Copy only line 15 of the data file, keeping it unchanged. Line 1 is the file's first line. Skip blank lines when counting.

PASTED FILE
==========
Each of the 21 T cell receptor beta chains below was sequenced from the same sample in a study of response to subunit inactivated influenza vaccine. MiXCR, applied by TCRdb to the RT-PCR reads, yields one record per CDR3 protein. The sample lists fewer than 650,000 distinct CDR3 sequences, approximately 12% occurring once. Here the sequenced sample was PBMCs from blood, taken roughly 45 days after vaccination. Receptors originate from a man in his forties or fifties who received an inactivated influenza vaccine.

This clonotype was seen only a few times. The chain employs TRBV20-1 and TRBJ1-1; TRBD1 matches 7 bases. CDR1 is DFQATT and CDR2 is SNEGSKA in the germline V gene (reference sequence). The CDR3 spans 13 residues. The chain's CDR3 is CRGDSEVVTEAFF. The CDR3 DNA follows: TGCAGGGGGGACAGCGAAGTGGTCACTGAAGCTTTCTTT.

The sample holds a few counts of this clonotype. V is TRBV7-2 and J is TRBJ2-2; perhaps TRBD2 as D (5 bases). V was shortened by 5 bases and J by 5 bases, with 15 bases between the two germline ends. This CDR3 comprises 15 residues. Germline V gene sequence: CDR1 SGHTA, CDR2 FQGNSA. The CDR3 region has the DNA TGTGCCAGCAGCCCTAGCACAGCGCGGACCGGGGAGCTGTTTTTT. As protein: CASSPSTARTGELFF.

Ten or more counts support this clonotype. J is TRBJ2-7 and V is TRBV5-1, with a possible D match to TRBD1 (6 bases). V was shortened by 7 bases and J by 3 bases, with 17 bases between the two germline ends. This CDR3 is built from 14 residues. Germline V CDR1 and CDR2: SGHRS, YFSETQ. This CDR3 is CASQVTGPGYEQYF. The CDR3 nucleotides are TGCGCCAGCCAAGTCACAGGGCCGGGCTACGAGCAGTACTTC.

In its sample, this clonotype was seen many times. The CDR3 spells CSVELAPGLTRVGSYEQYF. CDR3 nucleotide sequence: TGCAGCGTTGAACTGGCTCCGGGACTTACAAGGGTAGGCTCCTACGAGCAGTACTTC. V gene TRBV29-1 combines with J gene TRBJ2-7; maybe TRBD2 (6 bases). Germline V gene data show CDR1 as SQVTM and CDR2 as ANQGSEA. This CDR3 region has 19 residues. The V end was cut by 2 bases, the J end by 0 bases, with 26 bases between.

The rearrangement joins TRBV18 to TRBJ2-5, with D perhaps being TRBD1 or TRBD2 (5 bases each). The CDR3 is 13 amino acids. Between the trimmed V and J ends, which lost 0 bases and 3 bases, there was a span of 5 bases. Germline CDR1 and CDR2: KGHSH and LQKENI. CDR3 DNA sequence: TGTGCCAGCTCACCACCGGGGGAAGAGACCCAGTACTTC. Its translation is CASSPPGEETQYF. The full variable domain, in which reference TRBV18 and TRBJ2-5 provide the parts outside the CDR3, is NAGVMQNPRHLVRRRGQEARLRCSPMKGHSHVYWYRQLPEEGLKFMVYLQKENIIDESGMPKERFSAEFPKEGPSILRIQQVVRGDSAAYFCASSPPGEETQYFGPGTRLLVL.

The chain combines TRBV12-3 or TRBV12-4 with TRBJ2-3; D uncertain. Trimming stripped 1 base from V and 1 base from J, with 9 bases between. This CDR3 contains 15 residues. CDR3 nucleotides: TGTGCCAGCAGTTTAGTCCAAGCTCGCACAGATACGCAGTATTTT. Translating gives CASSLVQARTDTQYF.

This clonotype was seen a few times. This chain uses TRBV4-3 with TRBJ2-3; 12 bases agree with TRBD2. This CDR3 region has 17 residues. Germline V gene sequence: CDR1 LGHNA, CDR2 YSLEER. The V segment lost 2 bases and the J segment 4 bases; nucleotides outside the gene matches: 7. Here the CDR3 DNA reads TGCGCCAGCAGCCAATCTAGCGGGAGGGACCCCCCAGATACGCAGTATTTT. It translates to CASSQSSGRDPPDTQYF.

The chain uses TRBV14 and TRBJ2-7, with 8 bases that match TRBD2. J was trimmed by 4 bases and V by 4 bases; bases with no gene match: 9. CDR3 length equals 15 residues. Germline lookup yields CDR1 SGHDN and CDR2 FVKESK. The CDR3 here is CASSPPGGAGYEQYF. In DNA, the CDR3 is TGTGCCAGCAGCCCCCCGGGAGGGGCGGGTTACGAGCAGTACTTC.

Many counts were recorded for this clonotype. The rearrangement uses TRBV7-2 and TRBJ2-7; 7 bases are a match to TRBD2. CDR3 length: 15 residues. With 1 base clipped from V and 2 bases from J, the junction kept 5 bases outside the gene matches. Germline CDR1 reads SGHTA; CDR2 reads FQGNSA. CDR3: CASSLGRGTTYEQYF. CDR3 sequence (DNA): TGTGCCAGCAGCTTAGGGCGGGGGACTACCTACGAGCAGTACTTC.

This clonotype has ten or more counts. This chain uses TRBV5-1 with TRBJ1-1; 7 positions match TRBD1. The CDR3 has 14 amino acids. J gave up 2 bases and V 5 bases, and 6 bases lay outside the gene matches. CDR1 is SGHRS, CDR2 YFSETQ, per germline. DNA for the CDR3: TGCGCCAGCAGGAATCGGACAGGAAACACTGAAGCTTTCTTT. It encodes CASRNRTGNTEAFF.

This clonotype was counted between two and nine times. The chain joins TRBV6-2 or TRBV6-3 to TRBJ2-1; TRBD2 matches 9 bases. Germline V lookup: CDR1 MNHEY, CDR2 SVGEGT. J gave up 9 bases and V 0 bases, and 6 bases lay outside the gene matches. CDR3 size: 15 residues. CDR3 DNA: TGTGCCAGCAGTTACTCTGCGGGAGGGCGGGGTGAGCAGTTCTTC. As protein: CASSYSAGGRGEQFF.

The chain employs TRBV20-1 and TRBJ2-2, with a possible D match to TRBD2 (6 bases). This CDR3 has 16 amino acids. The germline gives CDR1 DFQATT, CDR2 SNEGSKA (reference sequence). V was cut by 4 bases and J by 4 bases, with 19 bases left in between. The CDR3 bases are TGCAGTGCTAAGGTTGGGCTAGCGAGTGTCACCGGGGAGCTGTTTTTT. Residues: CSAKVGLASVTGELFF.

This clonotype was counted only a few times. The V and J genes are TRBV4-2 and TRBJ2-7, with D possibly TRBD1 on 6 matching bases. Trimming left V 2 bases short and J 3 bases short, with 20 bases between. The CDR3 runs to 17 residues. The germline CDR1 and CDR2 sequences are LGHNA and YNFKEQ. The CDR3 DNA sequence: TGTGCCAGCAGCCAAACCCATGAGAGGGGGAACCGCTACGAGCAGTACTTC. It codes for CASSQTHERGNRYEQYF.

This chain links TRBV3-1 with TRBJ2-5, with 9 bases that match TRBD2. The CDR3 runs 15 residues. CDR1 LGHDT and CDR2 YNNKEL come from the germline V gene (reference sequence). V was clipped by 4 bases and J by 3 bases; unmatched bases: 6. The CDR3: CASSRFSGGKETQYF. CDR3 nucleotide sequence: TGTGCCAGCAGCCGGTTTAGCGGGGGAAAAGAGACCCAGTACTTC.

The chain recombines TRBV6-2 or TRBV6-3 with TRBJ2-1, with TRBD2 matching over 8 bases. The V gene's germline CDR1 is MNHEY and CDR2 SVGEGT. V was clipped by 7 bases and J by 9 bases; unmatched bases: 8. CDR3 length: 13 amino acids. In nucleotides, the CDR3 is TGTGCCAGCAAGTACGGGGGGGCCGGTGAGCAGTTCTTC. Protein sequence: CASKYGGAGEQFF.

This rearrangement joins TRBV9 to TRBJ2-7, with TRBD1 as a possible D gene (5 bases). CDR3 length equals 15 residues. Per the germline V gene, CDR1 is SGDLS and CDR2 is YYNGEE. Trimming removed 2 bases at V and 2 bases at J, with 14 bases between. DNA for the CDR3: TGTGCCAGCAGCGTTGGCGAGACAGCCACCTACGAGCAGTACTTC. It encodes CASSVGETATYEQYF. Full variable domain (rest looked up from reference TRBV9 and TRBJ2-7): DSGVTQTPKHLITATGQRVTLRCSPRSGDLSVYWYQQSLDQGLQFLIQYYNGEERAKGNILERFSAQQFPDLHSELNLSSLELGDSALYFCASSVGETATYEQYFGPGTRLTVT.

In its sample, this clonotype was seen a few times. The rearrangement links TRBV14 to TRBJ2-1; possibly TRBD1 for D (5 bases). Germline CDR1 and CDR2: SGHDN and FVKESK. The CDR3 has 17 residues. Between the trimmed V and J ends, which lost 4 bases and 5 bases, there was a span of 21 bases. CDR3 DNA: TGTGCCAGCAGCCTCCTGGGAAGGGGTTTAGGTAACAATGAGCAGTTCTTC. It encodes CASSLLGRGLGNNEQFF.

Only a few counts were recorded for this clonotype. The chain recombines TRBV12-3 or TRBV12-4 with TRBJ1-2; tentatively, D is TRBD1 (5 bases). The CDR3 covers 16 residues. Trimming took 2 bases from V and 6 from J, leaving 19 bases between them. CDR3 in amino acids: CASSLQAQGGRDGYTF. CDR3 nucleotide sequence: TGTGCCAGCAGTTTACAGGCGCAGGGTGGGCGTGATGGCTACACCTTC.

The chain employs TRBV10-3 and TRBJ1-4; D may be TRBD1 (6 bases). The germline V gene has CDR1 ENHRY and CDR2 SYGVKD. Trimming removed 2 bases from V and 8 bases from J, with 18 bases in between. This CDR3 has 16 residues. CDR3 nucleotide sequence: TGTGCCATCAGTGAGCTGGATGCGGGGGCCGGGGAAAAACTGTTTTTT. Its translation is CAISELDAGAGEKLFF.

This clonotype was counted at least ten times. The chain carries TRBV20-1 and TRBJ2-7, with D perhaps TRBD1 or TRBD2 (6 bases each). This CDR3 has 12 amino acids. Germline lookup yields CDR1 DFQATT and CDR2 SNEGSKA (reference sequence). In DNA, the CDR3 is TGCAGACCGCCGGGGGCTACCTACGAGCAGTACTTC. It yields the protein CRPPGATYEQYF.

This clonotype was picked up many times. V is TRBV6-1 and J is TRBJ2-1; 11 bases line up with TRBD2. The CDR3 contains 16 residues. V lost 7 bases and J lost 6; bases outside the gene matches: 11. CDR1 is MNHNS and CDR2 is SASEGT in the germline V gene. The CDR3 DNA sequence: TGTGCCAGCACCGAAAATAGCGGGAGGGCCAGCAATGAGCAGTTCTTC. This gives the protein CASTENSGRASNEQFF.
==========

This chain links TRBV3-1 with TRBJ2-5, with 9 bases that match TRBD2. The CDR3 runs 15 residues. CDR1 LGHDT and CDR2 YNNKEL come from the germline V gene (reference sequence). V was clipped by 4 bases and J by 3 bases; unmatched bases: 6. The CDR3: CASSRFSGGKETQYF. CDR3 nucleotide sequence: TGTGCCAGCAGCCGGTTTAGCGGGGGAAAAGAGACCCAGTACTTC.